What is Corporate Social Responsibility?

Corporate Social Responsibility (CSR) is commonly considered to be a practice in business ethics, or philanthropy. While it is true that CSR commonly incorporates both of those things, in practice it is not limited to them. In fact, CSR also has to consider economics and legal practices in their day to day considerations of CSR. To put it simply, CSR is a practice that is used by businesses of all sizes to ensure that their actions are benefitting all stakeholders of a company: employees, consumers, executives and the environment. CSR includes economic responsibility, legal responsibility, ethical responsibility, and philanthropic responsibility.

Economic Responsibility

A businesses economic responsibility is best defined as it’s responsibility to growth and profit. While that was once the only consideration that those in business had to consider, rapid growth of nationally recognized corporations forced the government to impose legislation that would force businesses to recognize their impact on other areas (the Environmental Protection Agency, for instance). While those programs are necessary and have made a significant positive impact on CSR, there is still the underlying responsibility to perform economically. Therefore, one of the most basic tenets of CSR is the economic responsibility to create a product or service that is widely accepted, thereby earning a decent enough profit to be able to abide by the other three tenets of CSR.

Legal Responsibility

Anyone starting a business has a basic legal responsibility to conduct business in a manner that abides by the rules of the land. The legal aspect of CSR is in place to ensure that companies abide by responsible business practices. Laws regulate the competition, environmental impacts, protect consumers, and promote safety and fairness.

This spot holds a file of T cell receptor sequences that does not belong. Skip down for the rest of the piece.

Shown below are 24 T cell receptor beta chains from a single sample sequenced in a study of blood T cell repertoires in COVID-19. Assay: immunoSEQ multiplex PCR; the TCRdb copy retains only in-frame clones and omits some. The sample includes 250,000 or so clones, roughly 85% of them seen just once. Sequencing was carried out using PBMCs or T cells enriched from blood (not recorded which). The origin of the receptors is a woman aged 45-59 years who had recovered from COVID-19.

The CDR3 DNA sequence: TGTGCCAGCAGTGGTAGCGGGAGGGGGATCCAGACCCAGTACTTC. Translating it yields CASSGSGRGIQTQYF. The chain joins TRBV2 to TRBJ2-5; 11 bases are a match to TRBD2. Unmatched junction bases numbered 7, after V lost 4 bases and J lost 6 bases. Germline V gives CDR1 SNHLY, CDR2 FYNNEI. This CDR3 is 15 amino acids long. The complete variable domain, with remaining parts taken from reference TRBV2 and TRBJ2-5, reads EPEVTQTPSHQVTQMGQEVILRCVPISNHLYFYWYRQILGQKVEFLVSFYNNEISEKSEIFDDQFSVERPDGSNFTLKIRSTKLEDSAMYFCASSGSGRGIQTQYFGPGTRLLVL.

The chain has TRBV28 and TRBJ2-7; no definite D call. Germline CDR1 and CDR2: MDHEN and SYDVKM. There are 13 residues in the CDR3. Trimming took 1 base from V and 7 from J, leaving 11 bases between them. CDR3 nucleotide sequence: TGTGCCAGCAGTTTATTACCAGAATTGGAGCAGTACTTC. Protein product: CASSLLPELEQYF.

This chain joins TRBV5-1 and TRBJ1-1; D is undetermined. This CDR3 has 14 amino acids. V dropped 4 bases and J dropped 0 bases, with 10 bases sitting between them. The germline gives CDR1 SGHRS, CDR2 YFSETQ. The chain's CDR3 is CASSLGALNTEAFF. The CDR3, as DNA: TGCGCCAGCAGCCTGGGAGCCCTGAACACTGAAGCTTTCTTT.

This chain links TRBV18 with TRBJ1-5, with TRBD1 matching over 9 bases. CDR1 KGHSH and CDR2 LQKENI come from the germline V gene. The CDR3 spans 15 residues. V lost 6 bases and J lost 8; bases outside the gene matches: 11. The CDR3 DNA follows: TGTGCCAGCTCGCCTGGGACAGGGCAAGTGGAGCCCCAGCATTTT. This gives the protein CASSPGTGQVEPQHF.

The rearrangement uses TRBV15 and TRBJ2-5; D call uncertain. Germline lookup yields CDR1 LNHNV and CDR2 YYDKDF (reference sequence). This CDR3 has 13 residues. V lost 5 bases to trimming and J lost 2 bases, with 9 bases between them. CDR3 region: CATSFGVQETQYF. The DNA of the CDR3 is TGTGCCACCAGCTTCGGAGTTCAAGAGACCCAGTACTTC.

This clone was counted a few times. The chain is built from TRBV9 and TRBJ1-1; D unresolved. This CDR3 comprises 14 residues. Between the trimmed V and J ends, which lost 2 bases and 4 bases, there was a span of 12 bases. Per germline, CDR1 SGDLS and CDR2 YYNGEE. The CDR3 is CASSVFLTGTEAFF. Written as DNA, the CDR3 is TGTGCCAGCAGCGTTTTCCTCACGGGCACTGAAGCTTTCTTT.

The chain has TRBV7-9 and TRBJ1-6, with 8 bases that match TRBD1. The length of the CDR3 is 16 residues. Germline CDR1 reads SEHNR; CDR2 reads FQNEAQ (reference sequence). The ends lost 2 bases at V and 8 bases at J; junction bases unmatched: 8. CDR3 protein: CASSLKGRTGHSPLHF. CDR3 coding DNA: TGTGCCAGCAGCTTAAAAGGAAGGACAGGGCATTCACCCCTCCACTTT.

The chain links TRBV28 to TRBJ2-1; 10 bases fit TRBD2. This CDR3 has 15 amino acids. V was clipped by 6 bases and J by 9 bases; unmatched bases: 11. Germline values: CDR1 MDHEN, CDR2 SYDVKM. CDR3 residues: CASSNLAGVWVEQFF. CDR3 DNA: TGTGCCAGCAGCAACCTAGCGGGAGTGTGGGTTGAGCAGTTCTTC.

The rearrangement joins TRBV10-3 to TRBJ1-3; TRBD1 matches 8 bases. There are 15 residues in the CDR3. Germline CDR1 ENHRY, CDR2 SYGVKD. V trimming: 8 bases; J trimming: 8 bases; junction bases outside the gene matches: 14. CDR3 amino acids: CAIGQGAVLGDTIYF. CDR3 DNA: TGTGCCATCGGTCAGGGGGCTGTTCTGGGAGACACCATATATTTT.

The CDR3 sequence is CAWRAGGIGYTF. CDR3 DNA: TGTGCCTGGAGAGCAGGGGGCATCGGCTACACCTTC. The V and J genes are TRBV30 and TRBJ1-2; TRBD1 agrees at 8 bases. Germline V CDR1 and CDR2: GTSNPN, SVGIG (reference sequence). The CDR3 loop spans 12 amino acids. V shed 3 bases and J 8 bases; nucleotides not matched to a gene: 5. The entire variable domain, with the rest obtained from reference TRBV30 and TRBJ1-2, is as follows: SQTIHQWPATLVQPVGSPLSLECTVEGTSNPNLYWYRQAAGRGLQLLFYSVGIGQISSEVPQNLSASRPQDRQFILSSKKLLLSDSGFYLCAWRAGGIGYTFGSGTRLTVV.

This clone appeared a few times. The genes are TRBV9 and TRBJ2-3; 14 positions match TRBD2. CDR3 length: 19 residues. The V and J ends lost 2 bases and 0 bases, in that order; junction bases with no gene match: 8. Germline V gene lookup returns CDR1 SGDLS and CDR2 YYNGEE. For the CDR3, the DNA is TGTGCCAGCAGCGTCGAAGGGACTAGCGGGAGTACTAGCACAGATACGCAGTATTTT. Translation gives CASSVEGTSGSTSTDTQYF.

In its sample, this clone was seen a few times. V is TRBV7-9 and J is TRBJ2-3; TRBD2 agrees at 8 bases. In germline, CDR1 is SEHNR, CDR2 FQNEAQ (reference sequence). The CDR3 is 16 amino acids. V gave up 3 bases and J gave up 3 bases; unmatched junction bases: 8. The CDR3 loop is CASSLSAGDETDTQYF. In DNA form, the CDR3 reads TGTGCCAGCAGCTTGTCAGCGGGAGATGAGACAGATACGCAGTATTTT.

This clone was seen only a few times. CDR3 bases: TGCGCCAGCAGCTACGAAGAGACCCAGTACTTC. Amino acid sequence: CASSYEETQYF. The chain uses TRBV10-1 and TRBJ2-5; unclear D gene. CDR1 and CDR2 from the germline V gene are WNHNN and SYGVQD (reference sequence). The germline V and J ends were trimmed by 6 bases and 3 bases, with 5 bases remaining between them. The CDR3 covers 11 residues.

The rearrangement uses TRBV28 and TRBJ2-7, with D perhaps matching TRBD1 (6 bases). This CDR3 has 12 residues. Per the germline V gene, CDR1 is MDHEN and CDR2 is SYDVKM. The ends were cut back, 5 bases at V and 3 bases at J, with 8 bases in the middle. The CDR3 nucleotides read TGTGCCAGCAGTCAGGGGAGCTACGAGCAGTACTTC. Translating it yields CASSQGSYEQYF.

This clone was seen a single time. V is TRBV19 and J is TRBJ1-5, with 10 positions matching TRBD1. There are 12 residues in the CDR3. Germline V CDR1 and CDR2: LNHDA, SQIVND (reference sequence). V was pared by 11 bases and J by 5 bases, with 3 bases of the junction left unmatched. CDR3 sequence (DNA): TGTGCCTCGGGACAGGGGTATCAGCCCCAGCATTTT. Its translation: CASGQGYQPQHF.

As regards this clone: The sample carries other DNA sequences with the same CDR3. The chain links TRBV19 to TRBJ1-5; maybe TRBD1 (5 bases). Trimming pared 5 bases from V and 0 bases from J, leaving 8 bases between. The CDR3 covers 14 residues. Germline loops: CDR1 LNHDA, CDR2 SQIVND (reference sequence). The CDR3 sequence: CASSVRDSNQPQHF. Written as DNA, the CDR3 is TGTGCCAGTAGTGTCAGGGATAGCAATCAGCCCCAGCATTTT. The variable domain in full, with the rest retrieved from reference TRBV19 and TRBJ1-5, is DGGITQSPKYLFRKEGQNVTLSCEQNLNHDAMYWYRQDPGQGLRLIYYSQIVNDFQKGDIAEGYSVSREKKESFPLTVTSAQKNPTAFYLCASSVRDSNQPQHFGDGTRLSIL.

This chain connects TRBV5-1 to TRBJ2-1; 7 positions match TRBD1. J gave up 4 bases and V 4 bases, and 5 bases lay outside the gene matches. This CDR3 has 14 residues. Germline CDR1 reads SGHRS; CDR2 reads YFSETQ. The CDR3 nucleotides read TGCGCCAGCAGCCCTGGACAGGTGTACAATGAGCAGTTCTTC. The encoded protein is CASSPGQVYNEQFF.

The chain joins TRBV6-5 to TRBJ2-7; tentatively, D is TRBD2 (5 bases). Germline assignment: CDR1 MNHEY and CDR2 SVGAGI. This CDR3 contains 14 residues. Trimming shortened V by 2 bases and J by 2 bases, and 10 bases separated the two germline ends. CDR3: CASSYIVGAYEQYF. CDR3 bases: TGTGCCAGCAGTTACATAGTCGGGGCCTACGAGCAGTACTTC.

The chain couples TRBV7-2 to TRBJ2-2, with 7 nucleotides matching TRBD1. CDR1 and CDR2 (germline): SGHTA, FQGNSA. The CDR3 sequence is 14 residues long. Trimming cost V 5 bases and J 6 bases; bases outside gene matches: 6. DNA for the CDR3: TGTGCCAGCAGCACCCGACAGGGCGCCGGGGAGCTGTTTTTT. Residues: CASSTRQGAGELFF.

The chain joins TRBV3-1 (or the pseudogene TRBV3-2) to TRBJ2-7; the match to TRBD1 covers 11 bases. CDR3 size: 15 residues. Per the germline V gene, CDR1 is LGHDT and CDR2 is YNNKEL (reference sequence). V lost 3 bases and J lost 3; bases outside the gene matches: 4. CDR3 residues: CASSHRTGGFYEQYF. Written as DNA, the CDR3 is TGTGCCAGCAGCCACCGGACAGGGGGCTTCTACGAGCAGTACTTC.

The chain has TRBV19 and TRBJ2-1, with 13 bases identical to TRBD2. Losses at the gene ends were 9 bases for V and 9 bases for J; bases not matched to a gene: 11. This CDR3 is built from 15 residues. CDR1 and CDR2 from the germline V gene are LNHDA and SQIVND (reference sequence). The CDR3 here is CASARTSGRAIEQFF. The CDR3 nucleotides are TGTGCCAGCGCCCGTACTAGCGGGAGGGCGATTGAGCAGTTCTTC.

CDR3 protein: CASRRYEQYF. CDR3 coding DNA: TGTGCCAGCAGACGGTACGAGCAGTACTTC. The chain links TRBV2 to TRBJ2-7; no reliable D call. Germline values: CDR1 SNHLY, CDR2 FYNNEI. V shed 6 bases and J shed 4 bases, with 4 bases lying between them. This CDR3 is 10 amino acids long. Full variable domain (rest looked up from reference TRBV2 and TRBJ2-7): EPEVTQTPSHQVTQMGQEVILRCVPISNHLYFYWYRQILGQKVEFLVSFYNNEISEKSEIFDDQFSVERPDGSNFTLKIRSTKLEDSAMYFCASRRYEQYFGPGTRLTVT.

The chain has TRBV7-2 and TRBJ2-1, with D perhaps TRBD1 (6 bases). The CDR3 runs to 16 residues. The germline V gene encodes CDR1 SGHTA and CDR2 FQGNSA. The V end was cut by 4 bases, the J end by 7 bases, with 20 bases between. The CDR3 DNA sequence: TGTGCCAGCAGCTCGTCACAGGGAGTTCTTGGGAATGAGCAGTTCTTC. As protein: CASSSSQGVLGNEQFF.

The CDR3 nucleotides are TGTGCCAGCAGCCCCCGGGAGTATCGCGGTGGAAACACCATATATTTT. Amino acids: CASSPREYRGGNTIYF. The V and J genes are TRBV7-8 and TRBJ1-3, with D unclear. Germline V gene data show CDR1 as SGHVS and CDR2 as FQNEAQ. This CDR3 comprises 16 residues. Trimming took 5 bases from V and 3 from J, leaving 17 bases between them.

Ethical Responsibility

Ethical Responsibility is where a large part of social responsibility comes into play. Businesses have the opportunity to make decisions every day about things that are not currently regulated by government. At times there will be a clear distinction between what is ethically right, and what is in the best interest of the company. For instance, a national coffee chain choosing to use ethically sourced coffee, versus the alternative. It may be more cost effective for them to choose the alternative method, but choosing the ethically sourced coffee is better for the environment and the people native to those regions. Ethical responsibility takes into consideration what is best for the environment, what is best for the workers, and what is best for their community. A company in Arizona, for example, had many of its employees located in a small suburb outside of their city. During the day a fire broke out near the suburb, causing many of the affected employees to be issued evacuation orders. However, the company would not allow the employees to leave to secure important belongings and transport family members without filing paperwork stating that they were taking leave for the time they would miss that day. Despite being evacuated, they were expected back at work the next day. This company failed to ethically take care of its employees.

Philanthropic Responsibility

Commonly associated with CSR, philanthropic is beneficial for both the company and the community. Philanthropic measures can be as small as sponsoring a local little league team, or making a large donation to a fundraising organization. Some companies encourage their employees to part by donating money, or even time to these events. In some cases, companies provide their employees with paid time off in order to dedicate time to certain philanthropical efforts. Philanthropic efforts tie companies to their communities, help employees feel good about their involvement with the company, and add to a company’s advertising efforts.

CSR is multi-faceted and should play a significant part in corporate long-term strategy.


Learn more from other feature courses

Learn more about eCommerce